It is recognised that Sea Litter Critters is not the solution to marine litter but it provides a practical choice for clean ups and upkeeping of cleaner shores in the short-medium term, and a quick, viable solution for emergency situations.

Finally, from a business perspective, IRIS sees Sea Litter Critters as the ideal application for its own patent pending waste treatment technology and a good business opportunity able to provide work to up to 17 new employees.


IRIS has concluded Phase 1 with an elaborated business plan that will be used as a basis for a Phase 2 application to be submitted 2017. Work on the development of the technology is continuing through self funding and local initiatives involving also local Universities.




* Adidas

* Algalita research foundation

* Aliance to end Plastic Waste AEPW

* Baltimore Mr Trash river cleaning barge

* BAN - Basel Convention Action Network

* Boyan Slat's ocean booms

* CLAIM H2020 EU marine plastic project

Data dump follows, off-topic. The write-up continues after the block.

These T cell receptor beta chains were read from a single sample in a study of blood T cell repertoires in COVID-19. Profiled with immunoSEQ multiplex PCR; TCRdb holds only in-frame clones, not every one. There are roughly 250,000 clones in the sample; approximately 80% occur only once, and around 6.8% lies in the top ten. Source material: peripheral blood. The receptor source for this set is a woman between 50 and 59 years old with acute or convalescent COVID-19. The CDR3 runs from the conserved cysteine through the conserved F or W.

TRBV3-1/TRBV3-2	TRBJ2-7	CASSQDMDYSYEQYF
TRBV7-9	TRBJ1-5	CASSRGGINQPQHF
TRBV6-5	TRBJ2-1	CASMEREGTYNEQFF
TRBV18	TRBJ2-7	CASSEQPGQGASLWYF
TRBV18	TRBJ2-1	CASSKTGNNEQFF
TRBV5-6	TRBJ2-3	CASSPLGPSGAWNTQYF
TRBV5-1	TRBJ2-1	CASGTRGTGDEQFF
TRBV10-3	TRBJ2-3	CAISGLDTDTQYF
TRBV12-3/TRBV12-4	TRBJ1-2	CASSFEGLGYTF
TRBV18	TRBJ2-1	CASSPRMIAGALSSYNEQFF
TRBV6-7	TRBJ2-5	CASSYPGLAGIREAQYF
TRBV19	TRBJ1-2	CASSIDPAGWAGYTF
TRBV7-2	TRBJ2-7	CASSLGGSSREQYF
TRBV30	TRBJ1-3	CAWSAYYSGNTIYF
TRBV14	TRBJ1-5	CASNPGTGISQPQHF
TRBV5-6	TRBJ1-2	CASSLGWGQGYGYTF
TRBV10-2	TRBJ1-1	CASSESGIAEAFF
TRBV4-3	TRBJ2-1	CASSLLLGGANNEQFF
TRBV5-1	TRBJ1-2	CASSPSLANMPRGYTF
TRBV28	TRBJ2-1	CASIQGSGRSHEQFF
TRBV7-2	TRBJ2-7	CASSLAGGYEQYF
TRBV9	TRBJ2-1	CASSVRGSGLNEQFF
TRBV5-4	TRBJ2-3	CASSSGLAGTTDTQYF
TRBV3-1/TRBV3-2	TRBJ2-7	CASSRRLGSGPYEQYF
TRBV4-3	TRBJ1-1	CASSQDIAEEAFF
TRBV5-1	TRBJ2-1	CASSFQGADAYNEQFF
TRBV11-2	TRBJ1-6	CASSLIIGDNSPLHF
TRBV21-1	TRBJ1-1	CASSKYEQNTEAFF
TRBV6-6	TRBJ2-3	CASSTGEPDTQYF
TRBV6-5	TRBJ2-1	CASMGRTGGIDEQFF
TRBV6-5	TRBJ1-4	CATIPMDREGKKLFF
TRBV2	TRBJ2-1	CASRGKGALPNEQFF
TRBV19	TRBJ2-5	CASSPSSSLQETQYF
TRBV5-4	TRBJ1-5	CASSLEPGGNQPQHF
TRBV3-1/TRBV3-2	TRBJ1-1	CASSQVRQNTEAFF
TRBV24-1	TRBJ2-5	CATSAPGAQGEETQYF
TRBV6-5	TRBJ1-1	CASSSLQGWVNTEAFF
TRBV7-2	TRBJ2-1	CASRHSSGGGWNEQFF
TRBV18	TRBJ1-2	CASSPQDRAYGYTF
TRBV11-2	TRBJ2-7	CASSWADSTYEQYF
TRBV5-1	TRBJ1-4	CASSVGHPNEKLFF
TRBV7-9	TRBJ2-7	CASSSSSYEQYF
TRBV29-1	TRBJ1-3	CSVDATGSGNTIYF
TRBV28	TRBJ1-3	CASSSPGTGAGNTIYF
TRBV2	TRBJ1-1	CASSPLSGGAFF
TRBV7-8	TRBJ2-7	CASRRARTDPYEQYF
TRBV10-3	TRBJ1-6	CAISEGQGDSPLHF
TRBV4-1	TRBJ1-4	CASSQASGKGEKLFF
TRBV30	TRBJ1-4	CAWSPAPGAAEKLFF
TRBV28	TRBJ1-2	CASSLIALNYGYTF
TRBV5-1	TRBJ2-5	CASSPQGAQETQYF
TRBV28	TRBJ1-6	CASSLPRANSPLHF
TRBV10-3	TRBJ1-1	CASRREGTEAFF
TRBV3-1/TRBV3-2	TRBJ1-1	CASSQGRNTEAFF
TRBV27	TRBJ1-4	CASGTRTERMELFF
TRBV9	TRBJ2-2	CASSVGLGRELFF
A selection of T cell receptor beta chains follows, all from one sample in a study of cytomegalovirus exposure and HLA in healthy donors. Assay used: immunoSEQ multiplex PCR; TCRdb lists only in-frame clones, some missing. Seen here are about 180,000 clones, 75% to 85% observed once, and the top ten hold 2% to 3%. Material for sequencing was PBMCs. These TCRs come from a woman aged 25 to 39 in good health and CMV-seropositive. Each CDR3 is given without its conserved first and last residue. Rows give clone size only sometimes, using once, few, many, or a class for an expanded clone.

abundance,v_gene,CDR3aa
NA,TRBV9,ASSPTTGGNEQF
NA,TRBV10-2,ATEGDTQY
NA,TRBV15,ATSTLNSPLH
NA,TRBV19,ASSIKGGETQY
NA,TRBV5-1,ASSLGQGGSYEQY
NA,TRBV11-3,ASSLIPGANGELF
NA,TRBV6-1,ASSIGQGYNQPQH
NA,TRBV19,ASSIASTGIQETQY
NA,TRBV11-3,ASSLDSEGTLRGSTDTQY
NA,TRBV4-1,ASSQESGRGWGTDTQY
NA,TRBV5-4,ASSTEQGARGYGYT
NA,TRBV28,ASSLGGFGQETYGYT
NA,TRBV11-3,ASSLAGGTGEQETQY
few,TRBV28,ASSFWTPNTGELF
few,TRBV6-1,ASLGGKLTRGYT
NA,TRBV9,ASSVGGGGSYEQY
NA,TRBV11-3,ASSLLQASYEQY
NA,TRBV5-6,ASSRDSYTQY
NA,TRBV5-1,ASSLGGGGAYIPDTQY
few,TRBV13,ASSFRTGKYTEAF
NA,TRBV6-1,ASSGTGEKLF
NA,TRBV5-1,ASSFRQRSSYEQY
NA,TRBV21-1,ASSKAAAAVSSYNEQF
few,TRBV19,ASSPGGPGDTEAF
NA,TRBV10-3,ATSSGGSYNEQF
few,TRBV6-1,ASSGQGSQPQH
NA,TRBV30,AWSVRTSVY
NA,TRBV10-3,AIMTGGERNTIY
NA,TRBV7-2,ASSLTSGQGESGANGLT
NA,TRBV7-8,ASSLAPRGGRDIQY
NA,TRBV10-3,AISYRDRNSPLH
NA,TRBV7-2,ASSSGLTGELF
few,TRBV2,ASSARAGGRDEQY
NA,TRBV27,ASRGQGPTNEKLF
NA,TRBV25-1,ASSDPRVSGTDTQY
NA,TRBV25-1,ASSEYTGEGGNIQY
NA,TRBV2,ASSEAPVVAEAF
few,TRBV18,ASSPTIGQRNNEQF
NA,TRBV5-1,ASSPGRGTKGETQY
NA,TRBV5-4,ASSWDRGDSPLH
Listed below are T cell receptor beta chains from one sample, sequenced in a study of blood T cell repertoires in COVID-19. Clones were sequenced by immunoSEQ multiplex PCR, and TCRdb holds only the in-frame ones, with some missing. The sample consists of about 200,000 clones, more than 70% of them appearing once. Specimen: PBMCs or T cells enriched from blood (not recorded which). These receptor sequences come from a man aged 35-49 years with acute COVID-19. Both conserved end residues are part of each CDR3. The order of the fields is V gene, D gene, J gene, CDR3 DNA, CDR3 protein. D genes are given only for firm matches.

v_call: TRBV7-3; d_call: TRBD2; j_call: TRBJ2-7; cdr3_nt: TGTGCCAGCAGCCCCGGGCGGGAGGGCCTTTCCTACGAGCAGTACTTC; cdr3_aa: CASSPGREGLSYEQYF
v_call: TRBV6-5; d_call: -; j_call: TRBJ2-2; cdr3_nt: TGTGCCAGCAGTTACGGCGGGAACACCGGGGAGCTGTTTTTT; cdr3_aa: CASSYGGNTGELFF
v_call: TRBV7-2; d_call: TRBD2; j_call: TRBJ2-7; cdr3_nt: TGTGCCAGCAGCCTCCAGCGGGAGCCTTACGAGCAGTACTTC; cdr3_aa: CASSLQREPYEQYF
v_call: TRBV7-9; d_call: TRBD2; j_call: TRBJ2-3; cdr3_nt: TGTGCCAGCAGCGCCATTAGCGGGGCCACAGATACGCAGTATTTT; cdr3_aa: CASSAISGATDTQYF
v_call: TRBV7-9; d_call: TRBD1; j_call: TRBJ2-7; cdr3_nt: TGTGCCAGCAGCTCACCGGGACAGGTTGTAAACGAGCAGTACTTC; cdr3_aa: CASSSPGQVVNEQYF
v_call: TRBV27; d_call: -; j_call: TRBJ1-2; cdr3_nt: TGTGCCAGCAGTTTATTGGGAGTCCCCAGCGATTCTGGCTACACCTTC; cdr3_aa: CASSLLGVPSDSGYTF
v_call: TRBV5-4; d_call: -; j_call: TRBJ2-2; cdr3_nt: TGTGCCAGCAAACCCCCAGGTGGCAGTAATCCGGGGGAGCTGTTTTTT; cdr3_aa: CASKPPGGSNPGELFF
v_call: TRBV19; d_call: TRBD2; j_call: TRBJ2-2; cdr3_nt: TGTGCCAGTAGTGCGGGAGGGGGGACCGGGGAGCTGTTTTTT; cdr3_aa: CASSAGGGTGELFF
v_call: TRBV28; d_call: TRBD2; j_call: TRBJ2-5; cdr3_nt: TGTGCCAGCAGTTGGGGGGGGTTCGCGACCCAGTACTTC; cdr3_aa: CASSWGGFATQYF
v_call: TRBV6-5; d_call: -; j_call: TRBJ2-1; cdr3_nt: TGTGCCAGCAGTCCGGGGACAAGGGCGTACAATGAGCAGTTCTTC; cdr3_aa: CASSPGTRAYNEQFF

* Earth Day - Fact sheet ocean plastic

* Fionn Ferreira's ferrofluid extraction of microplastics

* FlashLight Press Michelle Lord & Julia Blatt

* Greenpeace

* GRIPS - Global Research & Innovation in Plastics Sustainability

* 5 Gyres Institute

* Interceptor tethered river cleaning barges

* Junk Raft - plastic awareness voyage

* Kids Against Plastic Tat KAPTAT

* Kulo Luna graphic novel

* Miss Ocean - Plastic Awareness Events

* 4Ocean recycled plastic bracelets

* Nike - Sneakers from recycled materials, ocean spills

* Ocean Voyages Institute

* Ocean Waste Plastic

* Parley AIR

* Plastic Free Eastbourne

* Plastic Oceans Canada

* Plastic Oceans Chile

* Plastic Oceans Mexico

* Plastic Oceans Org

* Plastic Oceans UK

* Recycling Technologies

* Rozalia Project

* Seabin

* Sea Litter Critters

* SeaVax autonomous drones

* Surfers Against Sewage

* Surrey University PIRATE & Triton

* Sussex Bay - Coastline marine rewilding project

* World Oceans Day

* WRAP - Waste & Resources Action Programme




Sea Litter Critter is not alone in the fight against ocean plastic. These emerging technologies could all play a part in containing the mountain of plastic that is accumulating on the oceans floors, by recovering floating debris before it sinks. New ideas are welcomed.







IRIS - A concept to take advantage of laser treatment of waste. Corso Unione Sovietica 612/21 - TORINO - Italy 
Offices and lab: Via Papa Giovanni Paolo Secondo 26 - Orbassano (TO) - Italy. P.I. 10777180018